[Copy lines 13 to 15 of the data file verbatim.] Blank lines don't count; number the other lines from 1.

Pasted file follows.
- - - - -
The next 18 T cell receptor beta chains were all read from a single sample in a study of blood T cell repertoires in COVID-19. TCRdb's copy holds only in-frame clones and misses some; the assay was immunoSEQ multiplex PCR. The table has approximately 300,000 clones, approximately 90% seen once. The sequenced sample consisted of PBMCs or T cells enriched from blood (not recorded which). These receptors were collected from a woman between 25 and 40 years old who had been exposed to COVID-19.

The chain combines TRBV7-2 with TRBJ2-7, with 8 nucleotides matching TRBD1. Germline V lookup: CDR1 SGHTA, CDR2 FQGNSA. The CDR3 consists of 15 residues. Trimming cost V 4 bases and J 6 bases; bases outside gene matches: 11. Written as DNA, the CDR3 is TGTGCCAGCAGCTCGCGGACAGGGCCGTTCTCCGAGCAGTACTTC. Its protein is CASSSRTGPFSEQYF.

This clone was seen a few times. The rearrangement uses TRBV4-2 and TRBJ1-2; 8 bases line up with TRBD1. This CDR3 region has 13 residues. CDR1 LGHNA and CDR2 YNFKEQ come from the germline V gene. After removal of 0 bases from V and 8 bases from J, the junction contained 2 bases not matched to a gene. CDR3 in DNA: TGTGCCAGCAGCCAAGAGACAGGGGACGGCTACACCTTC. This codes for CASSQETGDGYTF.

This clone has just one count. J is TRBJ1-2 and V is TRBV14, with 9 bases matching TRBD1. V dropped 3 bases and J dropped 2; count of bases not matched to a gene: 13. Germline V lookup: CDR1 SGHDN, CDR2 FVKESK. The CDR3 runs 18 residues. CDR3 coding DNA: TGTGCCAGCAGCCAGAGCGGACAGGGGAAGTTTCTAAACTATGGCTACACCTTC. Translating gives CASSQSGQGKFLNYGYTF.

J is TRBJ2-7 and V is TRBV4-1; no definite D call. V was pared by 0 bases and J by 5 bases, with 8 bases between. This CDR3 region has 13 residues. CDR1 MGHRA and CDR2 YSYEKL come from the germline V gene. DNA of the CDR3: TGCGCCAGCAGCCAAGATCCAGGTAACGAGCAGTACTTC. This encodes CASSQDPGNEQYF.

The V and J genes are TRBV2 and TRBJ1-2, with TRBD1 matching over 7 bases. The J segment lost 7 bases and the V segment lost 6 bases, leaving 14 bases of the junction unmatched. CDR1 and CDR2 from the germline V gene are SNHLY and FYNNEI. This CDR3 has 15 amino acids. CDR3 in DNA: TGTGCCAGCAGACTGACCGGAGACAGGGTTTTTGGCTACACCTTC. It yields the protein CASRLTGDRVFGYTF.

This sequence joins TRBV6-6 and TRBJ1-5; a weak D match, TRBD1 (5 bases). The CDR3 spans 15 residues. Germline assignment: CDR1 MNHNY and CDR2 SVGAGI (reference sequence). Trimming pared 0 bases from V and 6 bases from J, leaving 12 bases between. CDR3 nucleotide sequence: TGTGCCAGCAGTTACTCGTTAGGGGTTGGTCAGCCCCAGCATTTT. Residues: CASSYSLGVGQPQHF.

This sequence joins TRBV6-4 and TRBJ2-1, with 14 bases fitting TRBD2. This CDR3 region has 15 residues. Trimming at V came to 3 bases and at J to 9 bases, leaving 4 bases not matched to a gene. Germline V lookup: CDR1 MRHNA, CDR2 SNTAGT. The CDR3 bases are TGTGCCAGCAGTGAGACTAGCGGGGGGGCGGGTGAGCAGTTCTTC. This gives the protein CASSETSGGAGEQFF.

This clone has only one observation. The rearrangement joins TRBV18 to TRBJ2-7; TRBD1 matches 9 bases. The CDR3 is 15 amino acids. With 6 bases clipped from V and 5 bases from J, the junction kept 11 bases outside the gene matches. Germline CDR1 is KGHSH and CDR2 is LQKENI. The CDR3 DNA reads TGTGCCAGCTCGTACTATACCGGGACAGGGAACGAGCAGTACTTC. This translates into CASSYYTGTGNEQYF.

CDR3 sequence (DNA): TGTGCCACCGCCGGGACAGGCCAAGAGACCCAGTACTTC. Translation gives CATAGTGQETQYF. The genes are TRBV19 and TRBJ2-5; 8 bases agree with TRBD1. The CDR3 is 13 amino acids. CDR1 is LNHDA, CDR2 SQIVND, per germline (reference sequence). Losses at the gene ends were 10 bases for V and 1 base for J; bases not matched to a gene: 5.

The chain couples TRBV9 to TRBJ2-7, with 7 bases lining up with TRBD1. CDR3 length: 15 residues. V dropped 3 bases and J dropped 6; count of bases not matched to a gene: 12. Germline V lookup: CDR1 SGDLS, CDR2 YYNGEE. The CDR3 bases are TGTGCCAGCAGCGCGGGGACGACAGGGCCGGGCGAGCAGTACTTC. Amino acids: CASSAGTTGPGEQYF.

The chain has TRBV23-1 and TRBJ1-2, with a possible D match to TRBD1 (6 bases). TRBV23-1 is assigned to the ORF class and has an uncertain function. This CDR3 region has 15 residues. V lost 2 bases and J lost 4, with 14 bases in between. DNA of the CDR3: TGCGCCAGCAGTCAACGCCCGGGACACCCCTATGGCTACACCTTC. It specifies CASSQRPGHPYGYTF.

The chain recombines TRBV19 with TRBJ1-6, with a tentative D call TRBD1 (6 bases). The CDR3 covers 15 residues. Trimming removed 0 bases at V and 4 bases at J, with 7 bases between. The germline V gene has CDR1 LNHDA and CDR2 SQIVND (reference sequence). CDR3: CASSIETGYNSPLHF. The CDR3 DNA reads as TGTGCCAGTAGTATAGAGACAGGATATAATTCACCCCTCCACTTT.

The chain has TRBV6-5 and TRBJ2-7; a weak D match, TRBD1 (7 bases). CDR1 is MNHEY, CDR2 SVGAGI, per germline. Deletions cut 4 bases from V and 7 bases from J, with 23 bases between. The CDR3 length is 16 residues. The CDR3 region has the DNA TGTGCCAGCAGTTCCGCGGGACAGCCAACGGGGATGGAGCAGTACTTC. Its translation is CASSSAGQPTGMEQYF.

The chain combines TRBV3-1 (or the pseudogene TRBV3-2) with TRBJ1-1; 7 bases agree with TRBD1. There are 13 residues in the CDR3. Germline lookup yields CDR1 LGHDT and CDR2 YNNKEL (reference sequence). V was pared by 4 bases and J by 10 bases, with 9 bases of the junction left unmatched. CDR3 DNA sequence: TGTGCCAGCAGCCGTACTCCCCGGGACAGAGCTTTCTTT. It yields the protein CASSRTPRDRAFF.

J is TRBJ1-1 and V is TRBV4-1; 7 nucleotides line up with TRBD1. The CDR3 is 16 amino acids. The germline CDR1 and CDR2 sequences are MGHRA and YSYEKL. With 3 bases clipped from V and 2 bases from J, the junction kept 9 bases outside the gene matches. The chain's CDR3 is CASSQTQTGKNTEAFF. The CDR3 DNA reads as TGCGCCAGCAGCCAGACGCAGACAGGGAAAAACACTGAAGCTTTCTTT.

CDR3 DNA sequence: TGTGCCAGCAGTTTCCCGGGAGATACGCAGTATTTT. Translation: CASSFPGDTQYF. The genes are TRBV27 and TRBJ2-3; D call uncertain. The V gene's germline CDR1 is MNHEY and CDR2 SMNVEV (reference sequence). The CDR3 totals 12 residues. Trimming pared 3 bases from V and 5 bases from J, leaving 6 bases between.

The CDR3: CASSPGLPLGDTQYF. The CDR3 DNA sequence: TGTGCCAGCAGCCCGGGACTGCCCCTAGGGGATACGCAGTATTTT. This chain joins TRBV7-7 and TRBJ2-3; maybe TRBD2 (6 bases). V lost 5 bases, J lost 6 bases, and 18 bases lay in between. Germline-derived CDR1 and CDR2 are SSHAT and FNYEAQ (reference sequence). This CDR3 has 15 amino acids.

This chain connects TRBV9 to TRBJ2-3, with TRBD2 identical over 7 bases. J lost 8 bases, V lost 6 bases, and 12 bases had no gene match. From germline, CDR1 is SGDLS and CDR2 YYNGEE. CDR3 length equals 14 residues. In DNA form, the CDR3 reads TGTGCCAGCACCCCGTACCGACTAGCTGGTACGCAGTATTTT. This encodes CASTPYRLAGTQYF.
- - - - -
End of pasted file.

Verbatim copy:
The chain recombines TRBV19 with TRBJ1-6, with a tentative D call TRBD1 (6 bases). The CDR3 covers 15 residues. Trimming removed 0 bases at V and 4 bases at J, with 7 bases between. The germline V gene has CDR1 LNHDA and CDR2 SQIVND (reference sequence). CDR3: CASSIETGYNSPLHF. The CDR3 DNA reads as TGTGCCAGTAGTATAGAGACAGGATATAATTCACCCCTCCACTTT.

The chain has TRBV6-5 and TRBJ2-7; a weak D match, TRBD1 (7 bases). CDR1 is MNHEY, CDR2 SVGAGI, per germline. Deletions cut 4 bases from V and 7 bases from J, with 23 bases between. The CDR3 length is 16 residues. The CDR3 region has the DNA TGTGCCAGCAGTTCCGCGGGACAGCCAACGGGGATGGAGCAGTACTTC. Its translation is CASSSAGQPTGMEQYF.

The chain combines TRBV3-1 (or the pseudogene TRBV3-2) with TRBJ1-1; 7 bases agree with TRBD1. There are 13 residues in the CDR3. Germline lookup yields CDR1 LGHDT and CDR2 YNNKEL (reference sequence). V was pared by 4 bases and J by 10 bases, with 9 bases of the junction left unmatched. CDR3 DNA sequence: TGTGCCAGCAGCCGTACTCCCCGGGACAGAGCTTTCTTT. It yields the protein CASSRTPRDRAFF.